Is Dungeons & Dragons: Honor Among Thieves Accurate to the Game?

Now that Dungeons & Dragons: Honor Among Thieves is out, many are wondering if it's an accurate representation of the game. And the answer to the question is....both yes and no. Dungeons & Dragons: Honor Among Thieves is very much a Dungeons & Dragons story – the movie is set in the iconic Dungeons & Dragons campaign setting of the Forgotten Realms, it's filled with various monsters and spells pulled straight out of the D&D rulebook, and the characters all fall neatly into various player character classes. However, there are at least a few Dungeons & Dragons enthusiasts who will point out some of the little inconsistencies within the film. After all, one of the movie's first "controversies" was players pointing out that the movie's druid could transform into an owlbear when that class is barred from transforming into monstrosities. 

One of the things to keep in mind is that Dungeons & Dragons isn't a game in the same sense as something like The Last of Us. It's a game system, a way for players to tell a specific kind of story (of heroic characters defeating monsters and enemies while becoming more and more powerful over a condensed period of time) with their friends. And while there are plenty of pre-written Dungeons & Dragons adventures made for players to enjoy, Honor Among Thieves isn't an adaptation of any of those stories. 

Even beyond that, there are little differences between what characters in the Dungeons & Dragons game can do and what the characters do in the movie. A single character, even a barbarian like Holga, is going to have a hard time against a dozen or more soldiers, especially with the game's current rulesets. A displacer beast can't project an image of themselves in quite the same manner like what we see in the movie. But these little differences are mostly due to the fundamental differences that comes from Dungeons & Dragons: Honor Among Thieves being a movie and the Dungeons & Dragons game being a turn-based tabletop game that uses a grid to represent combat.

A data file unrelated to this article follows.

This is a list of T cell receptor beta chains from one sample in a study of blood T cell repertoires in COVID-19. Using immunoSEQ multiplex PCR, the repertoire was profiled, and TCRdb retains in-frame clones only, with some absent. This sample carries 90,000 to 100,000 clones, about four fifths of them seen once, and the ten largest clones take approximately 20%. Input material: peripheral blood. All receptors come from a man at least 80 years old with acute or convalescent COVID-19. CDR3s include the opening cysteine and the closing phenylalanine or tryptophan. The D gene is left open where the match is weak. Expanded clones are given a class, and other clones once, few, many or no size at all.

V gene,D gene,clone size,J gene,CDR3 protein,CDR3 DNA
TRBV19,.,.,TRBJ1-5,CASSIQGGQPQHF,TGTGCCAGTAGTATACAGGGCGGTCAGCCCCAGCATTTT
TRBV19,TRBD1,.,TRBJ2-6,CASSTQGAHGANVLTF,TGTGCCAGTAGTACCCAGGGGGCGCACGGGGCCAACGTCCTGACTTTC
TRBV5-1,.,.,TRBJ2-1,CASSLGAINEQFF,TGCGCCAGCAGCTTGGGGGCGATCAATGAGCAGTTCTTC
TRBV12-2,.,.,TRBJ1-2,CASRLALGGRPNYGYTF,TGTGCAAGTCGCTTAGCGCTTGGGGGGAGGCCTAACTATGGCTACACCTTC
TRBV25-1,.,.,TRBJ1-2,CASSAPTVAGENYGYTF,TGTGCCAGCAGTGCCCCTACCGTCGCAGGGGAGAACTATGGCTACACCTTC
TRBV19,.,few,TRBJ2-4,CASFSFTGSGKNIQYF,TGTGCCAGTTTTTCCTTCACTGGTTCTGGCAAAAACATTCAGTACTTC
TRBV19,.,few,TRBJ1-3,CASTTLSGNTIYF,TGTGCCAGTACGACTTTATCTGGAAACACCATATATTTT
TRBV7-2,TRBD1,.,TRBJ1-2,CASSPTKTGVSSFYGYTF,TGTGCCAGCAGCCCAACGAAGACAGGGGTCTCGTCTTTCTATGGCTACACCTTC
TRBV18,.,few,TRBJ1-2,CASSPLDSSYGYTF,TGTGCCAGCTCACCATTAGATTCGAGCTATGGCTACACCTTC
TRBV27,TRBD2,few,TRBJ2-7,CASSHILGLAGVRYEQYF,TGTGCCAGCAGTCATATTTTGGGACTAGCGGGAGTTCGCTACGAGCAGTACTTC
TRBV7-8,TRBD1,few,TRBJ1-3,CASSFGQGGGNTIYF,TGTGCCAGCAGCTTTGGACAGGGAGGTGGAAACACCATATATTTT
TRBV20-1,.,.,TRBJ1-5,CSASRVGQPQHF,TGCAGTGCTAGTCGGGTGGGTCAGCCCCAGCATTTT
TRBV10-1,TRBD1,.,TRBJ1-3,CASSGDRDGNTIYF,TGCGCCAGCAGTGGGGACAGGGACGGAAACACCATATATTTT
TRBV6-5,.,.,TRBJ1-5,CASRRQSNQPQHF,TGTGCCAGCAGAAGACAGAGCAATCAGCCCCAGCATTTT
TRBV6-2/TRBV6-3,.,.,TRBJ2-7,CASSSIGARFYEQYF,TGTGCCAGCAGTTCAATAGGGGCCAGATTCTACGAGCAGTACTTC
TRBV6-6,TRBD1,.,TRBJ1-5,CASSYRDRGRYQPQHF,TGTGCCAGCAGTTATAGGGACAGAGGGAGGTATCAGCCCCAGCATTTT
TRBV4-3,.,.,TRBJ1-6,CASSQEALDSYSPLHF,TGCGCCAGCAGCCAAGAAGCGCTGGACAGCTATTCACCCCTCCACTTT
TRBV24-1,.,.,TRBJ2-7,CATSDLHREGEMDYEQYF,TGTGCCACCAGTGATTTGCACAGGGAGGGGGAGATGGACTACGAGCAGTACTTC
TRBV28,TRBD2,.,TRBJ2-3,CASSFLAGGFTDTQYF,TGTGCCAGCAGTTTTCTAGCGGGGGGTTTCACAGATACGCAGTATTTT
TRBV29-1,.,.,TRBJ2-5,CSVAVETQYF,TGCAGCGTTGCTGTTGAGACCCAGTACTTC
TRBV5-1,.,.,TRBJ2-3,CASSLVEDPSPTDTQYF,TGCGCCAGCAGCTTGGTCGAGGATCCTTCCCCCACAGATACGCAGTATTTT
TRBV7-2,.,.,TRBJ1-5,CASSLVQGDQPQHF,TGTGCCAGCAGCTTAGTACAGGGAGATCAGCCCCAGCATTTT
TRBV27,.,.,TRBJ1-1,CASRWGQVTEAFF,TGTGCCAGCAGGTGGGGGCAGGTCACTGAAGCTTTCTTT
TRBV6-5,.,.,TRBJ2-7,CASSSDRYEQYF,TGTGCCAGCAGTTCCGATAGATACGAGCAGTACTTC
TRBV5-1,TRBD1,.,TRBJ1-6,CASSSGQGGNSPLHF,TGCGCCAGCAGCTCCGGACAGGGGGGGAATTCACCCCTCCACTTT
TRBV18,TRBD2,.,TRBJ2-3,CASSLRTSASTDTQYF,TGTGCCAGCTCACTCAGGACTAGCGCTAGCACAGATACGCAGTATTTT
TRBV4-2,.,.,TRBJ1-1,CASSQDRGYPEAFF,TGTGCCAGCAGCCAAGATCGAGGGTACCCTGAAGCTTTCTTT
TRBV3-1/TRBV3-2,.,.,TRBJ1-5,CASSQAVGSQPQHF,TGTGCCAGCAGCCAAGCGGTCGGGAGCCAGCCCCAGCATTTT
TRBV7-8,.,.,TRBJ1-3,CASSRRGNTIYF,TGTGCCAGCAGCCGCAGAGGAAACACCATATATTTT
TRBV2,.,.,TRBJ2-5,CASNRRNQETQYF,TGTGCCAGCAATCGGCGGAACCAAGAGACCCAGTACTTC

Perhaps the biggest inconsistency between the movie and the games is that player characters (the Bards, the Rogues, and Sorcerers of the world) can do a lot more than what's shown in the movie. Druids can do a lot more than shapeshift in D&D, while a barbarian's rage often comes with supernatural abilities (especially if Holga is indeed a Storm Barbarian, like her lightning scars would indicate). And while Bards can inspire their companions (it's their core trait in the current Dungeons & Dragons ruleset), they can also cast spells and use swords or generally be a jack-of-all-trades. 

While Dungeons & Dragons: Honor Among Thieves isn't a perfect facsimile of a Dungeons & Dragons game, it does do a wonderful job of capturing the spirit and feel of many D&D games. Getting frantically chased by a chonky dragon or figuring out a way to break into a guarded caravan or having to burn through a whole lot of speak with dead spells to solve a mystery are all very D&D-esque things. And the best parts of the movie capture the sort of mischievous fantasy that Dungeons & Dragons and other fantasy games excel at. In that way, Dungeons & Dragons: Honor Among Thieves is a perfect representation of the Dungeons & Dragon game.

Dungeons & Dragons: Honor Among Thieves is out now.